Centrist groups are caught in the middle.
In this case, all sides agree that Farrakhan — who has called Hitler “a very great man” and Judaism a “gutter religion” — is a repugnant bigot. But they disagree on what his anti-Semitism means and how to respond.
Nonpartisan groups like the ADL see Farrakhan’s comments as a reason to pay attention to discrimination on all sides.
“At a time when anti-Semitism indisputably is on the rise and our society seems more divided, the inability of public figures to denounce the words and leadership of Farrakhan is a problem ,” ADL CEO Jonathan Greenblatt wrote in an essay condemning Farrakhan and left-wing leaders who have praised him. “Not only for Jews, many of whom are and want to continue to be active partners in the fight against hate in this country — but also for all those who believe in equal justice and dignity for all.”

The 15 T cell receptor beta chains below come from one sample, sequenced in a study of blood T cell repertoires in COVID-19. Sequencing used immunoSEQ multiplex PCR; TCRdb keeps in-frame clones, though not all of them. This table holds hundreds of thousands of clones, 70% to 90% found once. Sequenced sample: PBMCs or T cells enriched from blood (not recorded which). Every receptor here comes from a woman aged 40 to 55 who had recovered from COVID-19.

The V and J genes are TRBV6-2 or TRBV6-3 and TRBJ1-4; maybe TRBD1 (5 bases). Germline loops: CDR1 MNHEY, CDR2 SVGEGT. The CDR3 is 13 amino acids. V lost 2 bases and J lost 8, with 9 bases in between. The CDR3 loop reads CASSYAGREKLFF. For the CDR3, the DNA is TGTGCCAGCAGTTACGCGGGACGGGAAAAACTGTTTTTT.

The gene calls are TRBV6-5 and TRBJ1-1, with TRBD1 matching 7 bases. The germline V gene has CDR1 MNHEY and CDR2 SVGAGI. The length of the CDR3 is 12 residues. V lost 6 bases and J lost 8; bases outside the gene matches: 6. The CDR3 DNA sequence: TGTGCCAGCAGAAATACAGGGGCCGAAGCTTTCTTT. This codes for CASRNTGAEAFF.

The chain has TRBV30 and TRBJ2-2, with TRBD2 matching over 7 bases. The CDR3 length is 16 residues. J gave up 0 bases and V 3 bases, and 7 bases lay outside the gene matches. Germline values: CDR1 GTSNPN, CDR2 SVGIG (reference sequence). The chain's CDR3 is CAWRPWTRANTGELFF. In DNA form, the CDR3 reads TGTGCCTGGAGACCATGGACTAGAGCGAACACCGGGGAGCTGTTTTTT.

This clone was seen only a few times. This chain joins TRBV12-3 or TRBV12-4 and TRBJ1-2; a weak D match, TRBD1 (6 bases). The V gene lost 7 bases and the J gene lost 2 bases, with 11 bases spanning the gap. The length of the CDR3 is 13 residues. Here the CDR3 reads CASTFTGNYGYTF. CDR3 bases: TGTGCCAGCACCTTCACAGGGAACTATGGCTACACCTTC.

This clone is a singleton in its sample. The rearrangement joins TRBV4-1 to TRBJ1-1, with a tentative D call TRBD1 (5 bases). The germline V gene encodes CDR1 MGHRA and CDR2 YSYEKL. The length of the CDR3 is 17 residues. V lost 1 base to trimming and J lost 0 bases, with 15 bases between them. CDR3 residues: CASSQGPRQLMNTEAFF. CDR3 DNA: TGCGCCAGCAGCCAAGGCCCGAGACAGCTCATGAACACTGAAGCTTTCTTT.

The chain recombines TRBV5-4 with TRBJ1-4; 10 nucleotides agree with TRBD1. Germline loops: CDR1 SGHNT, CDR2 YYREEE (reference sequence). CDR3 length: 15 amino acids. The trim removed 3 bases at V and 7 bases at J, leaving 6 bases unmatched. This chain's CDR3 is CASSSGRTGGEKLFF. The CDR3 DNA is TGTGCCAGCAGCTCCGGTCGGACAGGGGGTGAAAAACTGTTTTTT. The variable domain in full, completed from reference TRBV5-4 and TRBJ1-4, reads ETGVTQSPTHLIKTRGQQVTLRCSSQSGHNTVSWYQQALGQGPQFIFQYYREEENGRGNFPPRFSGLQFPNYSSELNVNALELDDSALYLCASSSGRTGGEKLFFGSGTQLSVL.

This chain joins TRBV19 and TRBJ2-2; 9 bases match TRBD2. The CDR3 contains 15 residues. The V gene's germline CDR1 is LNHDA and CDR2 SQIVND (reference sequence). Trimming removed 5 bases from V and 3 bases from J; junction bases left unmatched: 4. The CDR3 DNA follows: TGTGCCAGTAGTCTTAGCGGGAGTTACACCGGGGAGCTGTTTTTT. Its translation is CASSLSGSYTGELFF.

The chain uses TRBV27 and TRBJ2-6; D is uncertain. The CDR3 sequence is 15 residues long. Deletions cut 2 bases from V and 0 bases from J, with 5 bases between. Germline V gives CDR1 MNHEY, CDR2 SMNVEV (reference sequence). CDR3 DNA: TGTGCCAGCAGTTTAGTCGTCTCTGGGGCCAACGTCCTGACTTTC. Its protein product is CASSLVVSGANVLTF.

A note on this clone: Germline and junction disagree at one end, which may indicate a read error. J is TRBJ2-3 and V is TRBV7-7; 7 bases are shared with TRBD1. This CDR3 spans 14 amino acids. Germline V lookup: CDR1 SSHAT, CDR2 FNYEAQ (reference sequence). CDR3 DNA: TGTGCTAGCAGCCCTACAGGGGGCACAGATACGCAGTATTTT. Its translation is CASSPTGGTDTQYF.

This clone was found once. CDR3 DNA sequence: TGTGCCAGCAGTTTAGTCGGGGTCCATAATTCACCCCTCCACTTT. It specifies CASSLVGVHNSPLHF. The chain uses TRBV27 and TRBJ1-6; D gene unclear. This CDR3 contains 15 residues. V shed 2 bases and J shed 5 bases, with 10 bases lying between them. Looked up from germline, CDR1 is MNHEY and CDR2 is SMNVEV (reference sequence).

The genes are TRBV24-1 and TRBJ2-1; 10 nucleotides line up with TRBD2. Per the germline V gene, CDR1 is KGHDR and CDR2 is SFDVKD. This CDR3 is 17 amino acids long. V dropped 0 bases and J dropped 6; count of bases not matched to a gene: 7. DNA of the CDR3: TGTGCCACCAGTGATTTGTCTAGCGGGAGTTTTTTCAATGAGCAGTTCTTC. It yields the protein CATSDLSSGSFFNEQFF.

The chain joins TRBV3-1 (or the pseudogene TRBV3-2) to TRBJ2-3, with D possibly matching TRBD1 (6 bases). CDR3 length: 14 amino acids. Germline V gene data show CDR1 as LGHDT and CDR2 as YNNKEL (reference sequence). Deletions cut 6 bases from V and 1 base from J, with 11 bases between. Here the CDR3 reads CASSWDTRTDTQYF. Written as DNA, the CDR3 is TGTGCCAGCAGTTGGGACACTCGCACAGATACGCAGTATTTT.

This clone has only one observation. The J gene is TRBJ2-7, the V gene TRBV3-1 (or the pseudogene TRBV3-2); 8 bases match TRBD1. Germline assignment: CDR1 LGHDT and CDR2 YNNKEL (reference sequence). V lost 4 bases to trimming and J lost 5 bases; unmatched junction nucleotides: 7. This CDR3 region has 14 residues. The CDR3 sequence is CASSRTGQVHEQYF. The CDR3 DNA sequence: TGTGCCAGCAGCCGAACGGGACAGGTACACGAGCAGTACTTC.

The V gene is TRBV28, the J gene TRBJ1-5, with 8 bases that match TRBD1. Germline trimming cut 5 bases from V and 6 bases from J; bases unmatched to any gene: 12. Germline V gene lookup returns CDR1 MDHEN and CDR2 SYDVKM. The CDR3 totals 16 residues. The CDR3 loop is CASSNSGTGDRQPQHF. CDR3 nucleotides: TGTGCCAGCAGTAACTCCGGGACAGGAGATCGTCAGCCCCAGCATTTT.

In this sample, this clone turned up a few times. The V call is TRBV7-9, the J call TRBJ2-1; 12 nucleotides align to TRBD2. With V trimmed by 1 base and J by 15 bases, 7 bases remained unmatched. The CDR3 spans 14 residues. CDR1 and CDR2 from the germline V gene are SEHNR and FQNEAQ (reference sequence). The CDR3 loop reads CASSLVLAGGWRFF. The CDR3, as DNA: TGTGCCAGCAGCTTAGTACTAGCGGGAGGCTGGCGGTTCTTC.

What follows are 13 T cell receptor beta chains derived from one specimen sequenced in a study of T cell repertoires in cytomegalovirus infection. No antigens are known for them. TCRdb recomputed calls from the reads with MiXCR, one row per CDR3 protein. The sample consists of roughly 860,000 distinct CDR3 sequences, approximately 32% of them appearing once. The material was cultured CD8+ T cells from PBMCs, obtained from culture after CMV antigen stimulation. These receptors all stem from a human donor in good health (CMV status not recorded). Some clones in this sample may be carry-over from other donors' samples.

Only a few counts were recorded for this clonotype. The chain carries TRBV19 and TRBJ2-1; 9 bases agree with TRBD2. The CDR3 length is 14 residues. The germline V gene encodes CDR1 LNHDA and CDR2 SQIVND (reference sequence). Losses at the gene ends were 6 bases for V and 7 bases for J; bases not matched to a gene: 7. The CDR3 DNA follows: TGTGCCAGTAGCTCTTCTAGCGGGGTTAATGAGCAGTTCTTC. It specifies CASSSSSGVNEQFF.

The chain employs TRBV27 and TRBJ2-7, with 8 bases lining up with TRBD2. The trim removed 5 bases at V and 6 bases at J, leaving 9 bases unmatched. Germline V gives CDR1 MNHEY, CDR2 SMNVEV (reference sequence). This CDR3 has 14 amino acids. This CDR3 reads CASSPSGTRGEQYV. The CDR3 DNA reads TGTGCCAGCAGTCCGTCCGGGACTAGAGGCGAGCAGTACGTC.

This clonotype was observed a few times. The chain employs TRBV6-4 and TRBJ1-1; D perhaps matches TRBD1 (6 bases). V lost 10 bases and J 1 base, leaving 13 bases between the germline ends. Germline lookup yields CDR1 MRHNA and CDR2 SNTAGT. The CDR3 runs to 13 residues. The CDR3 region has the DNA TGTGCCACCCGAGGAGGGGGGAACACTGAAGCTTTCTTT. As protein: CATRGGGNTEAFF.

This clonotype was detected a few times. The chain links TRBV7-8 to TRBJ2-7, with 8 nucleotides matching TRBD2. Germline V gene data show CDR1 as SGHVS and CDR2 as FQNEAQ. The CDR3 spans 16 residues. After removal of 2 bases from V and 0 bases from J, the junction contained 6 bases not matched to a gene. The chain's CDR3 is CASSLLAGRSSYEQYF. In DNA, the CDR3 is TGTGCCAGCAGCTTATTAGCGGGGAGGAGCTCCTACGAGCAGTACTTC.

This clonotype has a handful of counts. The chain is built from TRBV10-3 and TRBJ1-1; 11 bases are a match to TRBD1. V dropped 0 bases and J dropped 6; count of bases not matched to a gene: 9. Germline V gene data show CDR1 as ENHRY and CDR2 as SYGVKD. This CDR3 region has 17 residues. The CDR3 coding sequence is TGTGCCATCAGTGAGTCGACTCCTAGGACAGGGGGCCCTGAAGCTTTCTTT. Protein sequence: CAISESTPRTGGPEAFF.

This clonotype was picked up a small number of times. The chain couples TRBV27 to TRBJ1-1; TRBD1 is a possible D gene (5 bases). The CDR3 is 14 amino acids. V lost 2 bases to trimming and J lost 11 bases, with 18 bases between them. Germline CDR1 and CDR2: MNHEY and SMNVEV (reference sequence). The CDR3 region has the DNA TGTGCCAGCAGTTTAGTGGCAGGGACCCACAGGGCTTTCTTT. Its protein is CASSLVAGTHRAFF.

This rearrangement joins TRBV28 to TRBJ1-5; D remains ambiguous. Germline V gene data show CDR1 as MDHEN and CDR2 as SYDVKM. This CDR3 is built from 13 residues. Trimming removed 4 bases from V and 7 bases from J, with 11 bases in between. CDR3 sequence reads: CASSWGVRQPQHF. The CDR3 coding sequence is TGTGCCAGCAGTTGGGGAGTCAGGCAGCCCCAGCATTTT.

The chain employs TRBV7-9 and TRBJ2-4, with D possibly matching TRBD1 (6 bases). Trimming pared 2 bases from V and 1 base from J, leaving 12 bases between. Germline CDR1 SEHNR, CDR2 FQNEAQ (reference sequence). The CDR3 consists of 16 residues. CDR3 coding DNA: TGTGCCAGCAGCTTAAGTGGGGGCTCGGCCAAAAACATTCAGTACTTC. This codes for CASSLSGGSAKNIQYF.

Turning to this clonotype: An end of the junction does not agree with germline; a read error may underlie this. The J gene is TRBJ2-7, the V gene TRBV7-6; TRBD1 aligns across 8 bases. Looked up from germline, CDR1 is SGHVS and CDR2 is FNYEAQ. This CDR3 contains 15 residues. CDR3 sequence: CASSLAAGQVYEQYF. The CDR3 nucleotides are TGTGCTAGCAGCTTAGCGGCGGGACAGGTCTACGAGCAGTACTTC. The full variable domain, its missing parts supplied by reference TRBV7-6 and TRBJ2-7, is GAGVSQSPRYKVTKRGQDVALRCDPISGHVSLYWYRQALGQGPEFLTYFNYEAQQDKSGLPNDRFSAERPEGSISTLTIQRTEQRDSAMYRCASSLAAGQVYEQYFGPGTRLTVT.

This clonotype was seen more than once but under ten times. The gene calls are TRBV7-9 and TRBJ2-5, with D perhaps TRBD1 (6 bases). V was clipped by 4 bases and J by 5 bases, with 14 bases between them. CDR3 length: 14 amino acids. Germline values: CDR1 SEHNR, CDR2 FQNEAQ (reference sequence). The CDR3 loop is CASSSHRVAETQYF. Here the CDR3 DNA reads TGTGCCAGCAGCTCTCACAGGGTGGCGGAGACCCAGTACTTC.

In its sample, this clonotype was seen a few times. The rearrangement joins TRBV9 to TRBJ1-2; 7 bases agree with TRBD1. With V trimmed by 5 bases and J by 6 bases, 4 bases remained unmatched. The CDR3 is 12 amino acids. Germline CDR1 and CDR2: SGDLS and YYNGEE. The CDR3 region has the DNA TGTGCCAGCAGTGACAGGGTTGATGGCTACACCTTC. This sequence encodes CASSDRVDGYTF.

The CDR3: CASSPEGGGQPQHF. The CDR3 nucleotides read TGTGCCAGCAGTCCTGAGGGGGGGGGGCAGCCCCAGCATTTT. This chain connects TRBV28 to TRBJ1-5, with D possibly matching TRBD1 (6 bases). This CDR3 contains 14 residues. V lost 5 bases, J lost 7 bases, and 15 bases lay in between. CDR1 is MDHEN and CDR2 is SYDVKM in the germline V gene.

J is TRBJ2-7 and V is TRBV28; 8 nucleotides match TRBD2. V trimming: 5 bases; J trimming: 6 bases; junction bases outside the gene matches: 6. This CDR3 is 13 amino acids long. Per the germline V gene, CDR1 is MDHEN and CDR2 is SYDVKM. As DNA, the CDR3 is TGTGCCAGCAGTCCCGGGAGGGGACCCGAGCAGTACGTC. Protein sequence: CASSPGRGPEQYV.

The ADL has, despite If Not Now’s charges, recently focused its energy on fighting far-right antisemitism, particularly in the “alt-right” (and has been criticized by some right-wing groups, like the Zionist Organization of America, for doing so. Still with us?). It has released reports on the alt-right and white supremacists; opened a center in Silicon Valley to combat cyber-hate and gathered a consortium of US mayors to fight hate. And Greenblatt has not been shy about criticizing Trump for being too slow to criticize his anti-Semitic supporters.